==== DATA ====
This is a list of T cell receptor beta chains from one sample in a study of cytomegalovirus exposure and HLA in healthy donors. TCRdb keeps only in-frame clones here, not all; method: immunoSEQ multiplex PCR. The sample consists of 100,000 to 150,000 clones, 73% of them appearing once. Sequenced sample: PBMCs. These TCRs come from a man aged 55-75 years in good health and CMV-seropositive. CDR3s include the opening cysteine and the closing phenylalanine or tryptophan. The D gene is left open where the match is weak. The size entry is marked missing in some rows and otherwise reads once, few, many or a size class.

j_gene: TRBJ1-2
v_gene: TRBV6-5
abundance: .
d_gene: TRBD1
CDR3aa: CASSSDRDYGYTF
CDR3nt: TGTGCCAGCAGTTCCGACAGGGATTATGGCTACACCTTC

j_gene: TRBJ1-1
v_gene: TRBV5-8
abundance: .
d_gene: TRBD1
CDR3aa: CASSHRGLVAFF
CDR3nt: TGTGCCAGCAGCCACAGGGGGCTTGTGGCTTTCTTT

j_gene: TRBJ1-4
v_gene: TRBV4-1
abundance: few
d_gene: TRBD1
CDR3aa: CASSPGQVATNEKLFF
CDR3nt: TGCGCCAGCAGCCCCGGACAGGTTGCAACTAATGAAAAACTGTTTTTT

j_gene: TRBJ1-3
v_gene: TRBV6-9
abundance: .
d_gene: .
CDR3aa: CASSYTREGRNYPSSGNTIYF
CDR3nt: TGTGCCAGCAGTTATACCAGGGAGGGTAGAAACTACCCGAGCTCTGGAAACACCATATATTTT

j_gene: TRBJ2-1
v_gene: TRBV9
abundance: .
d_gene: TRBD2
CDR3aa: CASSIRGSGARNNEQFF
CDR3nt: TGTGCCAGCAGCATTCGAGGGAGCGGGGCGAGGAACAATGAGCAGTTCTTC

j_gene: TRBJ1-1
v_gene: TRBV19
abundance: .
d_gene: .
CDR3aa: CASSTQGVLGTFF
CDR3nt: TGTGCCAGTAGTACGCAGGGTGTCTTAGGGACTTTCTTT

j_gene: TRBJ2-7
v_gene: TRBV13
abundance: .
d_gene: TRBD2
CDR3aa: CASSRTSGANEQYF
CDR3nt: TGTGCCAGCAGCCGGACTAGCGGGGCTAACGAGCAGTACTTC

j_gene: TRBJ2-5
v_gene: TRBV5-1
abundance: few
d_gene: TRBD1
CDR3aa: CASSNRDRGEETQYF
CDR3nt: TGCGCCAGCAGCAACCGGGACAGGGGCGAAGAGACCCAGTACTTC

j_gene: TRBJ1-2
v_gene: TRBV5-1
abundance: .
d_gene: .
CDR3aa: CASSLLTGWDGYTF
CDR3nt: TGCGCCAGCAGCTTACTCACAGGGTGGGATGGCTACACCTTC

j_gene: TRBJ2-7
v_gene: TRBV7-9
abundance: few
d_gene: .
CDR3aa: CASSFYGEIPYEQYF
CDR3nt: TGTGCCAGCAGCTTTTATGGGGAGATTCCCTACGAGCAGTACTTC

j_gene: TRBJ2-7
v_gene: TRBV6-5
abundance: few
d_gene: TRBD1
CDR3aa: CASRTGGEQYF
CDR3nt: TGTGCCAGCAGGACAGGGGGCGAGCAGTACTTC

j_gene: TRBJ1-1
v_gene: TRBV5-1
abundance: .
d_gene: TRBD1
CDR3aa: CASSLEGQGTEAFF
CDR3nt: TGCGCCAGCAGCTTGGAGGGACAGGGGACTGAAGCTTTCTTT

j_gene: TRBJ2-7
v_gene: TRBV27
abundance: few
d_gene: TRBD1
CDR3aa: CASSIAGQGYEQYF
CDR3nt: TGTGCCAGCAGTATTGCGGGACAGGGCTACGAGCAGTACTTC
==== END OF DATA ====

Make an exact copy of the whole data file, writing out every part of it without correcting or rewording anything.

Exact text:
This is a list of T cell receptor beta chains from one sample in a study of cytomegalovirus exposure and HLA in healthy donors. TCRdb keeps only in-frame clones here, not all; method: immunoSEQ multiplex PCR. The sample consists of 100,000 to 150,000 clones, 73% of them appearing once. Sequenced sample: PBMCs. These TCRs come from a man aged 55-75 years in good health and CMV-seropositive. CDR3s include the opening cysteine and the closing phenylalanine or tryptophan. The D gene is left open where the match is weak. The size entry is marked missing in some rows and otherwise reads once, few, many or a size class.

j_gene: TRBJ1-2
v_gene: TRBV6-5
abundance: .
d_gene: TRBD1
CDR3aa: CASSSDRDYGYTF
CDR3nt: TGTGCCAGCAGTTCCGACAGGGATTATGGCTACACCTTC

j_gene: TRBJ1-1
v_gene: TRBV5-8
abundance: .
d_gene: TRBD1
CDR3aa: CASSHRGLVAFF
CDR3nt: TGTGCCAGCAGCCACAGGGGGCTTGTGGCTTTCTTT

j_gene: TRBJ1-4
v_gene: TRBV4-1
abundance: few
d_gene: TRBD1
CDR3aa: CASSPGQVATNEKLFF
CDR3nt: TGCGCCAGCAGCCCCGGACAGGTTGCAACTAATGAAAAACTGTTTTTT

j_gene: TRBJ1-3
v_gene: TRBV6-9
abundance: .
d_gene: .
CDR3aa: CASSYTREGRNYPSSGNTIYF
CDR3nt: TGTGCCAGCAGTTATACCAGGGAGGGTAGAAACTACCCGAGCTCTGGAAACACCATATATTTT

j_gene: TRBJ2-1
v_gene: TRBV9
abundance: .
d_gene: TRBD2
CDR3aa: CASSIRGSGARNNEQFF
CDR3nt: TGTGCCAGCAGCATTCGAGGGAGCGGGGCGAGGAACAATGAGCAGTTCTTC

j_gene: TRBJ1-1
v_gene: TRBV19
abundance: .
d_gene: .
CDR3aa: CASSTQGVLGTFF
CDR3nt: TGTGCCAGTAGTACGCAGGGTGTCTTAGGGACTTTCTTT

j_gene: TRBJ2-7
v_gene: TRBV13
abundance: .
d_gene: TRBD2
CDR3aa: CASSRTSGANEQYF
CDR3nt: TGTGCCAGCAGCCGGACTAGCGGGGCTAACGAGCAGTACTTC

j_gene: TRBJ2-5
v_gene: TRBV5-1
abundance: few
d_gene: TRBD1
CDR3aa: CASSNRDRGEETQYF
CDR3nt: TGCGCCAGCAGCAACCGGGACAGGGGCGAAGAGACCCAGTACTTC

j_gene: TRBJ1-2
v_gene: TRBV5-1
abundance: .
d_gene: .
CDR3aa: CASSLLTGWDGYTF
CDR3nt: TGCGCCAGCAGCTTACTCACAGGGTGGGATGGCTACACCTTC

j_gene: TRBJ2-7
v_gene: TRBV7-9
abundance: few
d_gene: .
CDR3aa: CASSFYGEIPYEQYF
CDR3nt: TGTGCCAGCAGCTTTTATGGGGAGATTCCCTACGAGCAGTACTTC

j_gene: TRBJ2-7
v_gene: TRBV6-5
abundance: few
d_gene: TRBD1
CDR3aa: CASRTGGEQYF
CDR3nt: TGTGCCAGCAGGACAGGGGGCGAGCAGTACTTC

j_gene: TRBJ1-1
v_gene: TRBV5-1
abundance: .
d_gene: TRBD1
CDR3aa: CASSLEGQGTEAFF
CDR3nt: TGCGCCAGCAGCTTGGAGGGACAGGGGACTGAAGCTTTCTTT

j_gene: TRBJ2-7
v_gene: TRBV27
abundance: few
d_gene: TRBD1
CDR3aa: CASSIAGQGYEQYF
CDR3nt: TGTGCCAGCAGTATTGCGGGACAGGGCTACGAGCAGTACTTC